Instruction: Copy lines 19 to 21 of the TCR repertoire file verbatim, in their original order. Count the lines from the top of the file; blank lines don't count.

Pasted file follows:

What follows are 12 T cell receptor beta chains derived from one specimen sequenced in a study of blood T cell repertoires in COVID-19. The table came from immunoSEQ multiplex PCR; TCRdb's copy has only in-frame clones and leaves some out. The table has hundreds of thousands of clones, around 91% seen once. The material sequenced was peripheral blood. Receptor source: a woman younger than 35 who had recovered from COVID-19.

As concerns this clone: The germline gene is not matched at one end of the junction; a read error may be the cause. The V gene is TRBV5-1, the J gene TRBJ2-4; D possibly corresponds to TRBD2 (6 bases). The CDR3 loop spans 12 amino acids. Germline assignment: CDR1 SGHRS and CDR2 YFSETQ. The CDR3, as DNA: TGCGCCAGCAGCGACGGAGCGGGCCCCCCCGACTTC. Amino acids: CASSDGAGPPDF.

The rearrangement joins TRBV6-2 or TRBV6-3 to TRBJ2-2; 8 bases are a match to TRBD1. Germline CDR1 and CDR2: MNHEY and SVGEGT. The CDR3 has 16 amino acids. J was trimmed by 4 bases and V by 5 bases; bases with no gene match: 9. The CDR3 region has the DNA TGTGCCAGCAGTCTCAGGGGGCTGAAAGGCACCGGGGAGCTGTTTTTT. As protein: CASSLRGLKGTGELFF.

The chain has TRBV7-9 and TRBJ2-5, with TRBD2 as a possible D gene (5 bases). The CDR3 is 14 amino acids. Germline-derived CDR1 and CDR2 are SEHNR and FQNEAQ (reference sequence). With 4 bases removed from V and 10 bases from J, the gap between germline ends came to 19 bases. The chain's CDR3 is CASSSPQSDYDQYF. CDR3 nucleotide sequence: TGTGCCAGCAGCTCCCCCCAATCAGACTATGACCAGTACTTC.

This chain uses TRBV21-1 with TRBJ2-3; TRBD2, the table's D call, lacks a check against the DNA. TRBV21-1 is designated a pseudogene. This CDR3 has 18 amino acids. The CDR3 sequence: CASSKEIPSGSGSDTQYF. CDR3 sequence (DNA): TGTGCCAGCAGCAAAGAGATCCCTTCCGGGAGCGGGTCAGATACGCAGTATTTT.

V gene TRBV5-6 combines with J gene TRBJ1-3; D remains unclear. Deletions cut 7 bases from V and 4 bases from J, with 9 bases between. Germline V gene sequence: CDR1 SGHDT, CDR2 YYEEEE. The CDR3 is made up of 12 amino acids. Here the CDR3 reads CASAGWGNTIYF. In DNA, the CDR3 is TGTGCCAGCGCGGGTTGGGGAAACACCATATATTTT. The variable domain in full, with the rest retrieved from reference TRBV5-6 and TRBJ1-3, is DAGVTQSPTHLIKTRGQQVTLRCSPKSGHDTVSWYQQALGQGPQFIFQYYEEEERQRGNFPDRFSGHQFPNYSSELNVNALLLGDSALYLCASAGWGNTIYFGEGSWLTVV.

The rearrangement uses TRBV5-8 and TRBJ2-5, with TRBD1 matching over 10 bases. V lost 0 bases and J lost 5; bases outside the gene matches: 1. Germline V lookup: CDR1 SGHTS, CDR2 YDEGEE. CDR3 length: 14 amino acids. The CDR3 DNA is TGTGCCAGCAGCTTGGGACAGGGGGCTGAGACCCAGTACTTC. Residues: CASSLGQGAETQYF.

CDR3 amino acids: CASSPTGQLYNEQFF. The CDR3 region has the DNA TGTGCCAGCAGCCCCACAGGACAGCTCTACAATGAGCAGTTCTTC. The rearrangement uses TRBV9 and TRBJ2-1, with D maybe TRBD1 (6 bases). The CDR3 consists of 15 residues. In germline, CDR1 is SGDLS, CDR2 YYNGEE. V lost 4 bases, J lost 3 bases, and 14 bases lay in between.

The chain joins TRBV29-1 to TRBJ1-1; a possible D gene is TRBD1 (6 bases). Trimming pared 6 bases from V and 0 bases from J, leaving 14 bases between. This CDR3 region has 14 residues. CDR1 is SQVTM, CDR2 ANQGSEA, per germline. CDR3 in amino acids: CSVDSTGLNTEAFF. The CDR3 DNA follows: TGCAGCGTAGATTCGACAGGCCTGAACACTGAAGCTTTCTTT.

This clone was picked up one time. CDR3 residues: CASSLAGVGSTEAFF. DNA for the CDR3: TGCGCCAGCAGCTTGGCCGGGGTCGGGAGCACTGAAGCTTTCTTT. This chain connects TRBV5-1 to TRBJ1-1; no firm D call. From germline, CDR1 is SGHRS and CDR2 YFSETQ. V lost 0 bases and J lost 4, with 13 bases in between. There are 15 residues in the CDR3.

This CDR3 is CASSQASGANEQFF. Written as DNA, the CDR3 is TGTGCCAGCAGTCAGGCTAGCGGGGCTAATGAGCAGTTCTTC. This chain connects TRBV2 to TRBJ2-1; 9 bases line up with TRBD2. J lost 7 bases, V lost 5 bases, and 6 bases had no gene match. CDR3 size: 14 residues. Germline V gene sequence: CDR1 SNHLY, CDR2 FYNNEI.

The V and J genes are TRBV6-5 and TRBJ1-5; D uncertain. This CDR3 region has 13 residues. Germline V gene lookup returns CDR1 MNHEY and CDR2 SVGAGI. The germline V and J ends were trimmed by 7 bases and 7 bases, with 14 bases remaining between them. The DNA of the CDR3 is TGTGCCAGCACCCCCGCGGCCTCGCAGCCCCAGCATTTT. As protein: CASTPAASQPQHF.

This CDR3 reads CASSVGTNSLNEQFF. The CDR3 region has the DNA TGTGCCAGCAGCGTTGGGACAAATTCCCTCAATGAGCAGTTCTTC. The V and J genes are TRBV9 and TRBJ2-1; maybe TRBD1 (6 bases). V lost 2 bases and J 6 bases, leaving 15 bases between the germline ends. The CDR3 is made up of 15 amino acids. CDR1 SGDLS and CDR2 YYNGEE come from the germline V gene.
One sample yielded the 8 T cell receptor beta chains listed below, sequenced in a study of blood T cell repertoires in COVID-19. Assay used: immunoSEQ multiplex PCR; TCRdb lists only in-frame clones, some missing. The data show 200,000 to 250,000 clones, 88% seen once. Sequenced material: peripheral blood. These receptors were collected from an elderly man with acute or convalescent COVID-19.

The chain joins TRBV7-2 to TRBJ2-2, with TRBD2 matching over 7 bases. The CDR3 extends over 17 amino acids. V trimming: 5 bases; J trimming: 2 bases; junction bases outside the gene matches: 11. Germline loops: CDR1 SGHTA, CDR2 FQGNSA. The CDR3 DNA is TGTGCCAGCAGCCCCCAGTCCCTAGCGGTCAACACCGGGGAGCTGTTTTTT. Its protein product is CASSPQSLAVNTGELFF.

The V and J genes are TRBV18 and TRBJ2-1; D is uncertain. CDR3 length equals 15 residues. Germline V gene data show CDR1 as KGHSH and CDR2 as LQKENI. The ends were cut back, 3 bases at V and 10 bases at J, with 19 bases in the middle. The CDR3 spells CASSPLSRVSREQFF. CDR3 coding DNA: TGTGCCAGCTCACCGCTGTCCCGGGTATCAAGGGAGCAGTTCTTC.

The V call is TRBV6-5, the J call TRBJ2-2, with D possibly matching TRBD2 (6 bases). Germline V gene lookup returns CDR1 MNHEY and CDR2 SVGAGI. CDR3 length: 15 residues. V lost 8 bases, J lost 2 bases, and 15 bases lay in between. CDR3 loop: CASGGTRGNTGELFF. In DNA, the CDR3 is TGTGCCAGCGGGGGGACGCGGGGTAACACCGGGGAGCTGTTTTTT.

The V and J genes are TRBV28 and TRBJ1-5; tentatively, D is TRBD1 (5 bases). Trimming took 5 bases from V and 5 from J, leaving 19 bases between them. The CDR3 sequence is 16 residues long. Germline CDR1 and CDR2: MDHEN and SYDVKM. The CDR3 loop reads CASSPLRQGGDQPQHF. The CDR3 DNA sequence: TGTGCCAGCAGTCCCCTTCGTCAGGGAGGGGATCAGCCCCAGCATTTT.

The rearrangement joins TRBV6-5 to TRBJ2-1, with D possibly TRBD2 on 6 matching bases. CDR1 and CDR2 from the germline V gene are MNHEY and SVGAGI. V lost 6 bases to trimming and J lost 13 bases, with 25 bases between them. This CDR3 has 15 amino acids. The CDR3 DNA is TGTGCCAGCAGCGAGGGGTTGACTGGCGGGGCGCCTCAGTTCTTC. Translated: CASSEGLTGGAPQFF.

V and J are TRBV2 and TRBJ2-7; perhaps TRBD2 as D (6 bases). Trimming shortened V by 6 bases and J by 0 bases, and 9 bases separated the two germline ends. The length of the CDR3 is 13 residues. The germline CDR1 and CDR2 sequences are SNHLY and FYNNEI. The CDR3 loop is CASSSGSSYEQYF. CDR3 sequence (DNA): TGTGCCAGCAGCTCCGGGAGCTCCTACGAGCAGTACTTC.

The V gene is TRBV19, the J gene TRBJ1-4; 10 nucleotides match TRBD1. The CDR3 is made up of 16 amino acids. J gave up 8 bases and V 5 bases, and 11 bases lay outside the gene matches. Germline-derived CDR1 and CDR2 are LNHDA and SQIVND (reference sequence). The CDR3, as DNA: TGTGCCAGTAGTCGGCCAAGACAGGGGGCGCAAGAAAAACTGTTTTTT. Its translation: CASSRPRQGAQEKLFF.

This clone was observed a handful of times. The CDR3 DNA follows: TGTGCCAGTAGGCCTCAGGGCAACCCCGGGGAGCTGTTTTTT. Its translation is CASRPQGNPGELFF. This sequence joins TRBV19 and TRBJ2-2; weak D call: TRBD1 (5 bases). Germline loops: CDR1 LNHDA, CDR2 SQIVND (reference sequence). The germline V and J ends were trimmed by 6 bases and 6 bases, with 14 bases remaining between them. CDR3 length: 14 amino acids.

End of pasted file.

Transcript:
The rearrangement joins TRBV6-5 to TRBJ2-1, with D possibly TRBD2 on 6 matching bases. CDR1 and CDR2 from the germline V gene are MNHEY and SVGAGI. V lost 6 bases to trimming and J lost 13 bases, with 25 bases between them. This CDR3 has 15 amino acids. The CDR3 DNA is TGTGCCAGCAGCGAGGGGTTGACTGGCGGGGCGCCTCAGTTCTTC. Translated: CASSEGLTGGAPQFF.

V and J are TRBV2 and TRBJ2-7; perhaps TRBD2 as D (6 bases). Trimming shortened V by 6 bases and J by 0 bases, and 9 bases separated the two germline ends. The length of the CDR3 is 13 residues. The germline CDR1 and CDR2 sequences are SNHLY and FYNNEI. The CDR3 loop is CASSSGSSYEQYF. CDR3 sequence (DNA): TGTGCCAGCAGCTCCGGGAGCTCCTACGAGCAGTACTTC.

The V gene is TRBV19, the J gene TRBJ1-4; 10 nucleotides match TRBD1. The CDR3 is made up of 16 amino acids. J gave up 8 bases and V 5 bases, and 11 bases lay outside the gene matches. Germline-derived CDR1 and CDR2 are LNHDA and SQIVND (reference sequence). The CDR3, as DNA: TGTGCCAGTAGTCGGCCAAGACAGGGGGCGCAAGAAAAACTGTTTTTT. Its translation: CASSRPRQGAQEKLFF.